Today is the Ides of March—which just means the 15th of a month in the Roman calendar. But even if you relied on SparkNotes to get through Shakespeare in English class, you probably have some memory of a soothsayer warning Julius Caesar to “beware the Ides of March.”
(Note: He didn’t beware the Ides of March, and thus met his demise to the sharpened knives of literal and figurative backstabbers—including his best friend Marcus Brutus. Et tu, Brute?)
Although the brutally murdered Roman Emperor should have heeded warnings about the cursed “Ides of March” in 44 BC, do we modern-day plebeians have any cause for concern? And, to ask a more practical question: What exactly does “Ides of March” mean, anyway?
The Ides of March—Definition
Derived from the Latin verb iduare, which the Scientific American defines as “to divide,” ides bisect a month in the Roman calendar. Thus, the infamous “Ides of March” comes every year on March 15.
According to the Farmer’s Almanac, in ancient times, the Ides of March also marked the first full moon of the year—which Romans celebrated with feasts and sacrifices in honor of the god Jupiter. And unless you were livestock, the day was relatively inauspicious.
But even though it has been 2063 years since Caesar’s assassination, people are still wary of this fateful day.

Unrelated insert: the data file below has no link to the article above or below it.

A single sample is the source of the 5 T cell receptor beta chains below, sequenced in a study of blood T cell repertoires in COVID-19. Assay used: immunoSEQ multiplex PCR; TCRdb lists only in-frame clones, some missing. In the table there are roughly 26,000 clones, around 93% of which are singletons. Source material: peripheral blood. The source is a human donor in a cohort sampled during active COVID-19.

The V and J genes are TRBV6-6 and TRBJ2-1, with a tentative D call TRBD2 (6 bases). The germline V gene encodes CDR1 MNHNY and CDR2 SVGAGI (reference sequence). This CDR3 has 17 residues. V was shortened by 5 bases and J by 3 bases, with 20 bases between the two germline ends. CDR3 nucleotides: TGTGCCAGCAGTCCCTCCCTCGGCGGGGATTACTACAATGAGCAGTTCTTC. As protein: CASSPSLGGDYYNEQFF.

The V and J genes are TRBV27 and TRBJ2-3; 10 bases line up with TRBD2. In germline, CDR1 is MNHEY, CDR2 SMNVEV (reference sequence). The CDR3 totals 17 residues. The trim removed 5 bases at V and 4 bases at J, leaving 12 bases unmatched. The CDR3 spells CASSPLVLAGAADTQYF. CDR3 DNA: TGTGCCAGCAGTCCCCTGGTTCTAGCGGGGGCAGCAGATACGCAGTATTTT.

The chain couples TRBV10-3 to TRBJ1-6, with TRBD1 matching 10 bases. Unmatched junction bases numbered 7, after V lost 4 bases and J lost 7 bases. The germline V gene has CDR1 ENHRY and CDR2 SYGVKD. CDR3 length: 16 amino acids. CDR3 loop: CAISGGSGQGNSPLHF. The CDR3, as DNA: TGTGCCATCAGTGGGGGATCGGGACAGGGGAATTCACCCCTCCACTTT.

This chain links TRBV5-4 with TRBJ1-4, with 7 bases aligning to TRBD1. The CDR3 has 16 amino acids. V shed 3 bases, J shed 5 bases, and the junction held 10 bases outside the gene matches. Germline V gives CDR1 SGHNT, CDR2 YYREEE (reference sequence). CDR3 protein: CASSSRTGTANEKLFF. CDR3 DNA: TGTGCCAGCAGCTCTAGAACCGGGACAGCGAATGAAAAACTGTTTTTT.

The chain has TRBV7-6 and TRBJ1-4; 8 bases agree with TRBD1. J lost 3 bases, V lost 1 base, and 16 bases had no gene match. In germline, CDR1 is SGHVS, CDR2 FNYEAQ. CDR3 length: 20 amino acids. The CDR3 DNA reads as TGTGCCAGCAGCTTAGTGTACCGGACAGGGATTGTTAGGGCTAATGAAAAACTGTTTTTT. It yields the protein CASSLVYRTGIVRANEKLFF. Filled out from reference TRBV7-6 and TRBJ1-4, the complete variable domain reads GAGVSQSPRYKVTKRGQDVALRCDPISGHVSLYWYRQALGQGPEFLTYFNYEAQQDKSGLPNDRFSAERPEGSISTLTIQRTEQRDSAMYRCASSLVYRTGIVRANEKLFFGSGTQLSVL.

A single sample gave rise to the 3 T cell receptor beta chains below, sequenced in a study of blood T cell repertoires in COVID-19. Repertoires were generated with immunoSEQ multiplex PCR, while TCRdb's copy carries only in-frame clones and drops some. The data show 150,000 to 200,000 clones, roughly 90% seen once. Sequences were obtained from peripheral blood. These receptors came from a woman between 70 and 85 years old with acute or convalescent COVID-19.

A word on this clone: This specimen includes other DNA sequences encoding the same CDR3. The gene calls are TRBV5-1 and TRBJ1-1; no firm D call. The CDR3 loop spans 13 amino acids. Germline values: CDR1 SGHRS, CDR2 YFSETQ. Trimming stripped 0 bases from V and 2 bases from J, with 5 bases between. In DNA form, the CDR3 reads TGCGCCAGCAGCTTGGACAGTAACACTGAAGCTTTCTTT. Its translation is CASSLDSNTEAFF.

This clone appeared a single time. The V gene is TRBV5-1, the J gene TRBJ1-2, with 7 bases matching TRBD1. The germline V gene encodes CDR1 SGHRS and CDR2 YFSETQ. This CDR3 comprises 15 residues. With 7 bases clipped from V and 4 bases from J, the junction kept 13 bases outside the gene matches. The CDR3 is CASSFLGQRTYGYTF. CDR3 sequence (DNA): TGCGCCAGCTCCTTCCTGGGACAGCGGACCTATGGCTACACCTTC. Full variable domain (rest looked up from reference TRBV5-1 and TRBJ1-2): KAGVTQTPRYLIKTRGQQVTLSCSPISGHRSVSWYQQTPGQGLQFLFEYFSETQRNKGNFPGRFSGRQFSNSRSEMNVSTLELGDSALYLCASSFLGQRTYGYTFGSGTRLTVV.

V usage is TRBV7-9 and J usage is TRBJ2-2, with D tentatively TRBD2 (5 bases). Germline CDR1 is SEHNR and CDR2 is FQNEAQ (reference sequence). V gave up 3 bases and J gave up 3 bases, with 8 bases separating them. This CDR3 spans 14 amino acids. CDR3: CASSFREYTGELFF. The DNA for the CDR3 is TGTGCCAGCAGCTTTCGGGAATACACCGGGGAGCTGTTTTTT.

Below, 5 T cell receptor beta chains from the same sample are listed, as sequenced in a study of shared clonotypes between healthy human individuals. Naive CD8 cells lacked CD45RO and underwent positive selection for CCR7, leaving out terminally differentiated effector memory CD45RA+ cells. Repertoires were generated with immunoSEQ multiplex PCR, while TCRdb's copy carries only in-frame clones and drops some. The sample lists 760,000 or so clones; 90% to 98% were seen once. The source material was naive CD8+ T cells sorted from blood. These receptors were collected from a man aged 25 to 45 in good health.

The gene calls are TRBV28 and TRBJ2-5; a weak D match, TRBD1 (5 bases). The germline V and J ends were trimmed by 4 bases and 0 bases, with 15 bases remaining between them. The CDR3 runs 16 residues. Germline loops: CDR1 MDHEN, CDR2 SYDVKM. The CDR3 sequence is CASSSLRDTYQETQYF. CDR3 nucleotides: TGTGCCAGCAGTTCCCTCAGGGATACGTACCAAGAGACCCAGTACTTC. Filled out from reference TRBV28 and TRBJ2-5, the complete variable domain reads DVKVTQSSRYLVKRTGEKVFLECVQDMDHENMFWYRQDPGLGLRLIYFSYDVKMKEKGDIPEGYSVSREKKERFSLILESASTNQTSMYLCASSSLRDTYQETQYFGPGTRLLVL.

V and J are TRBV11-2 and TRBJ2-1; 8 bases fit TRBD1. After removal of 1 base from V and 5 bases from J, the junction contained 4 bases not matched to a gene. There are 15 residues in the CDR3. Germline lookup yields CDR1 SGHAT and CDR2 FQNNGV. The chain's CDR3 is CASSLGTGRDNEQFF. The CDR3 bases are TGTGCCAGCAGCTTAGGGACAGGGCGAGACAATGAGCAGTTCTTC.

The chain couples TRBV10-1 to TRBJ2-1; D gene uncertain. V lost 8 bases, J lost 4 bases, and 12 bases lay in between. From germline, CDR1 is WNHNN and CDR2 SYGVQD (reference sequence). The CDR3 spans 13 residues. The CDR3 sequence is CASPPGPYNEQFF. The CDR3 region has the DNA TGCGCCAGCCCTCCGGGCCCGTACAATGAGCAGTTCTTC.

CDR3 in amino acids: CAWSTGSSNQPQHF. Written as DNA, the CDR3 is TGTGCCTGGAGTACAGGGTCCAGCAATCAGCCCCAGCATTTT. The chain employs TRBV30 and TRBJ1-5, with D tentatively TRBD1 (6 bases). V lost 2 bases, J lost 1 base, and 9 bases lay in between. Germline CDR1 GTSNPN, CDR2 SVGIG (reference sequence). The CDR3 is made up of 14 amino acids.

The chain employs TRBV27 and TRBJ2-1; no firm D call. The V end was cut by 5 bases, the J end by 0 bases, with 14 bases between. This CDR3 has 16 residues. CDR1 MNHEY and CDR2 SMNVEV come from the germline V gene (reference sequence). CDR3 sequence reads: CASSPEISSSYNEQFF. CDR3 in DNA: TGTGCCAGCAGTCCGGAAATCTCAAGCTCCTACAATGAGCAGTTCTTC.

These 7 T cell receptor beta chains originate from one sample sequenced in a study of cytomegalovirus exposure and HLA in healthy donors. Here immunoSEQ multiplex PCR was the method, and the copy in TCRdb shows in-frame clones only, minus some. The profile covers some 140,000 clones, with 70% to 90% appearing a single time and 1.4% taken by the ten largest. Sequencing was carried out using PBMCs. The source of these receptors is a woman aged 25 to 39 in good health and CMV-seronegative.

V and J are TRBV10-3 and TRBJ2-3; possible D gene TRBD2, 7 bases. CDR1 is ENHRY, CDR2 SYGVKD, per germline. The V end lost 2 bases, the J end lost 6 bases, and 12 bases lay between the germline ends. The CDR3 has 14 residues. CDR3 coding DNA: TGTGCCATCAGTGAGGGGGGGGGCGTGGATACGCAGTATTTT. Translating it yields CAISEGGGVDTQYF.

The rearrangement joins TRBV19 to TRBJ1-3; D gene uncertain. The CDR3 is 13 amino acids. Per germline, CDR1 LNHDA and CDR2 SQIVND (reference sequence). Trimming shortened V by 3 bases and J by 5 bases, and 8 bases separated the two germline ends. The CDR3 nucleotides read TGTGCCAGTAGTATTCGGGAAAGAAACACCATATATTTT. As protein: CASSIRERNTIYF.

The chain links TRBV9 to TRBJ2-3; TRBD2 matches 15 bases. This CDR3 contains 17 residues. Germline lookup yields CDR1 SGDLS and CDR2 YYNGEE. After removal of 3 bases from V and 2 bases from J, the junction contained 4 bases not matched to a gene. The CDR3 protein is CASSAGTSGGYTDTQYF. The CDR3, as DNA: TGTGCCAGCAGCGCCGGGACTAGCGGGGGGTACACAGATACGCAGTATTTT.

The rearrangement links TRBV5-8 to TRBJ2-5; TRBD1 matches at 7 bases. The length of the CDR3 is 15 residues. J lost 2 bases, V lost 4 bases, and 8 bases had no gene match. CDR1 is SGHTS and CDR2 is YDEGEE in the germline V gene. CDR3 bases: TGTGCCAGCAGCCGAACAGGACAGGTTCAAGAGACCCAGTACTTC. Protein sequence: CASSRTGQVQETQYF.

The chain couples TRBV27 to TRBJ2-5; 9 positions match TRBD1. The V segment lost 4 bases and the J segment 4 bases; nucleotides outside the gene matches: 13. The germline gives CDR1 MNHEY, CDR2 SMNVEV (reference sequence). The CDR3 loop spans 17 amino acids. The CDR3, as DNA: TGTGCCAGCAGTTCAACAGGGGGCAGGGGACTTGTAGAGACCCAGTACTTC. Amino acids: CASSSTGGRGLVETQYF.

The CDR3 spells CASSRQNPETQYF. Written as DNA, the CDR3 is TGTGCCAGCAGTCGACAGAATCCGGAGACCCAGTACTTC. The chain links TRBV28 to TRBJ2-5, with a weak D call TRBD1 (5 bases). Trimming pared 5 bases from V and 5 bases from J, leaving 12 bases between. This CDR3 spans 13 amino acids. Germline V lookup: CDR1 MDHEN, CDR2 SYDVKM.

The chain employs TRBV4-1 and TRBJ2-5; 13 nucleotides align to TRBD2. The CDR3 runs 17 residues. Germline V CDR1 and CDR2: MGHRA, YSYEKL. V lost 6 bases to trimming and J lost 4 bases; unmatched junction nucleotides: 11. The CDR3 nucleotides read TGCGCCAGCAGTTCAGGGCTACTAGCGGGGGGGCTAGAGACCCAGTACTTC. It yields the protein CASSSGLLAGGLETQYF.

A Series of Unfortunate Events on the Ides of March
Unfortunately there have been some other fateful events that have occurred on throughout history on March 15. For example:
- Between 1918 and 1955, the Ides of March marked tax day in the United States.
- On March 15, 1938, Nazi Germany invaded Czechoslovakia.
- In 1941, a blizzard killed more than 150 people in Minnesota and North Dakota.
- The Centers for Disease Control and the World Health Organization issued warnings for SARS, a deadly type of pneumonia, in 2003.
- And in the vein of a Roman revolution, protests erupted in Syria on March 15, 2011, that led to the beginning of the country’s civil war.
Of course, some good things have been known to occur on the Ides of March, too, including: the founding of Rolls Royce in 1906, President Lyndon B. Johnson’s call for equal voting rights in a speech to a joint Congressional session in 1965, and the premiere of The Godfather in 1972.
While we don’t know if March 15, 2019, will hold any historical events, one thing is for certain: The Ides of March will bring lots of caesar salad puns and brands looking for a viral moment on Twitter.
Et tu, Krispy Kreme?